I know we are dealing with the Divine miraculous here (which is quite beyond me). Yet should Jesus’ body have been made differently it might speak to some of His miracles. For instance, if He was made with less earth element (carbon) this might shed light on Him walking on water…

    1. This is a good thought, Efrem, and if it’s true, it would explain a lot. I always wondered if Jesus’ DNA was “tweaked” so he could become what he was, and this would explain him being a virgin birth (if that’s true). We can do this today, so a virgin birth would not be considered miraculous any more, and Mary, who claims that an angel came to her before her pregnancy, wouldn’t have had the slightest clue what was going on.

      1. Thanks dear Lola,
        I know we wish to draw closer to Jesus, which happens within ourselves and not by knowing more external facts about Him.

        But wouldn’t it be good to appreciate the sheer extent that He went to in order to help us grow? Sometimes the facts can enable us to see how resolutely and miraculously the Incarnation of Love reaches out to us. And to realize that, must surely deepen our own devotion. ❣️

        1. Dear Efrem, in my view, to think of Jesus as having been entirely human – in a normal human body – makes what He did for us even more worthy of our love and devotion. Don’t you agree?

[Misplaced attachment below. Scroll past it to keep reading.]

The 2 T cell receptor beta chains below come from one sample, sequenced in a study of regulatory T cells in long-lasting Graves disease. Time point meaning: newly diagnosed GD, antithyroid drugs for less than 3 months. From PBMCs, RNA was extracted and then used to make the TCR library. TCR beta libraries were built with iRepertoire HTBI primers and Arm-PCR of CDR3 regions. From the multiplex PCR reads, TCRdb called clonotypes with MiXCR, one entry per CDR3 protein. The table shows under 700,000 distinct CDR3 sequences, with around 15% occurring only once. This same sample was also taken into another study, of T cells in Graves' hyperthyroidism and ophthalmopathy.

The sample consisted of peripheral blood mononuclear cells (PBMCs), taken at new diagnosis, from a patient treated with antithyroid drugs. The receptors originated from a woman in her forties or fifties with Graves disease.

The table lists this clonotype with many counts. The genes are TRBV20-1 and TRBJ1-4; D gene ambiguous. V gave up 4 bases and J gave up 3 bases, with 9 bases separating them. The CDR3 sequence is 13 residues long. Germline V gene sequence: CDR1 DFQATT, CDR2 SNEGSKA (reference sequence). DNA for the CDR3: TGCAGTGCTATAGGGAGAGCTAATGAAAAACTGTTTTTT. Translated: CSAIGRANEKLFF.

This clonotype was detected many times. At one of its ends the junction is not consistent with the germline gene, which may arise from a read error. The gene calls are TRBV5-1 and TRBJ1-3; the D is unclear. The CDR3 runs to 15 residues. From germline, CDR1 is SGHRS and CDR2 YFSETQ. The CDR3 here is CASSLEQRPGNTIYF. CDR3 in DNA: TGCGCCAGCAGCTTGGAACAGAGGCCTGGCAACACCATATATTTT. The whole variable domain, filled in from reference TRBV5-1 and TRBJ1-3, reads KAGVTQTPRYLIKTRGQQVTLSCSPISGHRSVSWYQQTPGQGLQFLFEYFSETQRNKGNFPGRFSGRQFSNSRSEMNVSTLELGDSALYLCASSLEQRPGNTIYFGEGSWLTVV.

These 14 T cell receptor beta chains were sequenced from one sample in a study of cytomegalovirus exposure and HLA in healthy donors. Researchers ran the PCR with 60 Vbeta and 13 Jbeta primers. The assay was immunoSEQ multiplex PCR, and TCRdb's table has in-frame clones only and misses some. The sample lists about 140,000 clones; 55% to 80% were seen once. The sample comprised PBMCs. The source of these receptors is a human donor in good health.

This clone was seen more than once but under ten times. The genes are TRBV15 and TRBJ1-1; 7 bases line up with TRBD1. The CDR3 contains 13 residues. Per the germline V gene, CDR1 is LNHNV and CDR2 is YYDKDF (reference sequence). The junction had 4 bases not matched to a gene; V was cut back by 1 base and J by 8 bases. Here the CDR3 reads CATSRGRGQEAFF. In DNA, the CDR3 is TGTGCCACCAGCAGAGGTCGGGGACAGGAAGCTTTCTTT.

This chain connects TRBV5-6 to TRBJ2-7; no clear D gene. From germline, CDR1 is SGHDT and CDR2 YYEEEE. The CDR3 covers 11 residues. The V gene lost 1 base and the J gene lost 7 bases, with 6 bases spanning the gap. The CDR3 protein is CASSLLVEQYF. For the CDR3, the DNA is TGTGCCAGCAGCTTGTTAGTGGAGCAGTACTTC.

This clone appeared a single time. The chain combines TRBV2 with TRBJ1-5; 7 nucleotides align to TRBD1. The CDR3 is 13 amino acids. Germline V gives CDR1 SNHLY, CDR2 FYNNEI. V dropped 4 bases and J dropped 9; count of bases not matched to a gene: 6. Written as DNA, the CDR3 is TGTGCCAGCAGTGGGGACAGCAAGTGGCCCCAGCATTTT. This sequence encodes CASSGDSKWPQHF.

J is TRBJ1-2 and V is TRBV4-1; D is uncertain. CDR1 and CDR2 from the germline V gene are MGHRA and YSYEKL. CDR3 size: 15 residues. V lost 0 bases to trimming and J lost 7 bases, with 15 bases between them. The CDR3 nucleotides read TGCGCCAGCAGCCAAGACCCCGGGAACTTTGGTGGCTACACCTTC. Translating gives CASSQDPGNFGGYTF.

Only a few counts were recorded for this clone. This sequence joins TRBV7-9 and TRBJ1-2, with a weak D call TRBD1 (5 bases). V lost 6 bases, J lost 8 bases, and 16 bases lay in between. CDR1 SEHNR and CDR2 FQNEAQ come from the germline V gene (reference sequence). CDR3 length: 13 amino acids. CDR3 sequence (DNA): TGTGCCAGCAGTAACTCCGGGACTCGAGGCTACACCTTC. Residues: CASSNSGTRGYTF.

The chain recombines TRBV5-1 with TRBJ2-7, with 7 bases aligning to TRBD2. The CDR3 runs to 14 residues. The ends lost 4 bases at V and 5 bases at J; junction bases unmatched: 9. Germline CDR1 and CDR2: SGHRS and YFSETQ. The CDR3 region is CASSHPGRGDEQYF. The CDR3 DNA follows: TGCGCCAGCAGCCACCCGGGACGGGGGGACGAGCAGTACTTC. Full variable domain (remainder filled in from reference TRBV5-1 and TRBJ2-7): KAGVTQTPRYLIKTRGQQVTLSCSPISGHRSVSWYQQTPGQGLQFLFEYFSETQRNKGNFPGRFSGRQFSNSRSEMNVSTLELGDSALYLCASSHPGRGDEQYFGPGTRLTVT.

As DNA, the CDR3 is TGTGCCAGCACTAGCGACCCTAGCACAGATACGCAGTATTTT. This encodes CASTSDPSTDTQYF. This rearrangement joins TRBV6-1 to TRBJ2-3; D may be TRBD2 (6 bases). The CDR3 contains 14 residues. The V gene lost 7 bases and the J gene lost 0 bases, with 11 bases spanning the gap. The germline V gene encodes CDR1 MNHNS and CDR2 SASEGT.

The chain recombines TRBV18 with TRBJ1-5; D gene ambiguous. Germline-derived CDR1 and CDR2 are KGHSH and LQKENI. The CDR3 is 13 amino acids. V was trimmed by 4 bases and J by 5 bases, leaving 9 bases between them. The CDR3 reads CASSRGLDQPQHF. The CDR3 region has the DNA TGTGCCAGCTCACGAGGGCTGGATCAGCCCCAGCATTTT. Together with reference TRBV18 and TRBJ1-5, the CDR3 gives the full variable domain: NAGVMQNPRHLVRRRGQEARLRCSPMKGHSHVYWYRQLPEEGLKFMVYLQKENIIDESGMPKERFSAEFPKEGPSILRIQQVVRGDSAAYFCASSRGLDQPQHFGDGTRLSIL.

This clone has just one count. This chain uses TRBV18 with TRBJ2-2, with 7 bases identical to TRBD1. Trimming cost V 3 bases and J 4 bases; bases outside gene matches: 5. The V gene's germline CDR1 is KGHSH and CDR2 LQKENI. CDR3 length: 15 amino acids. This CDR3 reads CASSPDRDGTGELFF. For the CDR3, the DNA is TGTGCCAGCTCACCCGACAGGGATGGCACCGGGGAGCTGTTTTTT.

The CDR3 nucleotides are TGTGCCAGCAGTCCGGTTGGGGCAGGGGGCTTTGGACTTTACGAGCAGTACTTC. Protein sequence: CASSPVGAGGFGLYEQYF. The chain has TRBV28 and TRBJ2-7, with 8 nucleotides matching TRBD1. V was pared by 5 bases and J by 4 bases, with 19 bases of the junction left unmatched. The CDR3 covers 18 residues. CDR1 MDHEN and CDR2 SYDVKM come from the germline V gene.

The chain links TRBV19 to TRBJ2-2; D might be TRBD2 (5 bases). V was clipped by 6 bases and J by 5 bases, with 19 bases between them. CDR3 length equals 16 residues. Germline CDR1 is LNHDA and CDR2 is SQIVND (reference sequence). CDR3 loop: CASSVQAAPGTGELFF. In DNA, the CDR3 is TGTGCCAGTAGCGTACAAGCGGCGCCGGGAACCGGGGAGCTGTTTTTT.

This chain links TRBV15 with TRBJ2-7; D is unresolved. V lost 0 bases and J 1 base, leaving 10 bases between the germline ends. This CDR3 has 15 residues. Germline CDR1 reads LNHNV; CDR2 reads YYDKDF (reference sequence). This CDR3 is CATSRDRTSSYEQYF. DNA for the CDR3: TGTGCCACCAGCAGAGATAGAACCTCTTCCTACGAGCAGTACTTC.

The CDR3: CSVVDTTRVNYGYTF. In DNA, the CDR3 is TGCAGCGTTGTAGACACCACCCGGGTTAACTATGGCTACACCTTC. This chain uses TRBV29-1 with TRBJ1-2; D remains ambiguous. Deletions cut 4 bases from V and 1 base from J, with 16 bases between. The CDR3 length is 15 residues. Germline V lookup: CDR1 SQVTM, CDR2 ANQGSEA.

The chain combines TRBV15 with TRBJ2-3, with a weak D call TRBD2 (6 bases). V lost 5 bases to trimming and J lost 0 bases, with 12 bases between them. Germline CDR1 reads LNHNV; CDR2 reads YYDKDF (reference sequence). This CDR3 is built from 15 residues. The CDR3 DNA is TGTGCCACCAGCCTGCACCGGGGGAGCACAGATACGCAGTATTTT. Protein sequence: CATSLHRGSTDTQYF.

2. Dear Efrem, The word translated as “virgin” in the Gospels actually means “young girl” – who presumably but not necessarily would have been a virgin in those days, since brides found to be not virgins were required by Jewish law to be stoned to death. I have pondered this question, actually, and re-read the Gospel accounts, which easily could have been (and almost certainly were) tweaked by one or more of the seven developmental Roman Councils of the first millennium, starting with Nicaea I in 325 and ending with Nicaea II in 787.

      My conclusion is my own. I have never asked Thomas to state an opinion about this for publication, since he considers the question unimportant and distracting when it is just the Lord’s teachings that matter. I have the hunch that if I asked him to address it he would say the whole virgin-birth thing was made up by Christians who were focusing on stupid details and not on the Lord’s teachings.

      So my take on this is just my own, and I could be wrong. But this is what I think:

      1) Jesus had a normal human body.
      2) That body had a human father.
      3) The Resurrection of His body was made possible by His first “freezing” its condition for a couple of days – no decay had begun – and then zapping every cell of it with an inconceivable amount of consciousness energy and inhabiting it with His awareness.

      I understand that the DNA found in the blood on the Shroud was normal, and we are told that this lifetime began as a fact-finding mission: a member of the Godhead was living among us in an effort to better understand how to help us grow spiritually, and then giving us that recipe (which works amazingly well!). My assumption is that without the normal silver cord and energy-bodies, it was probable that Jesus had to remain in the body in order for it to keep going; and it was probably unstable. It didn’t live long.

      1. Thank you dearest Roberta! Glad to know this! It does make Jesus’ love even more wonderful!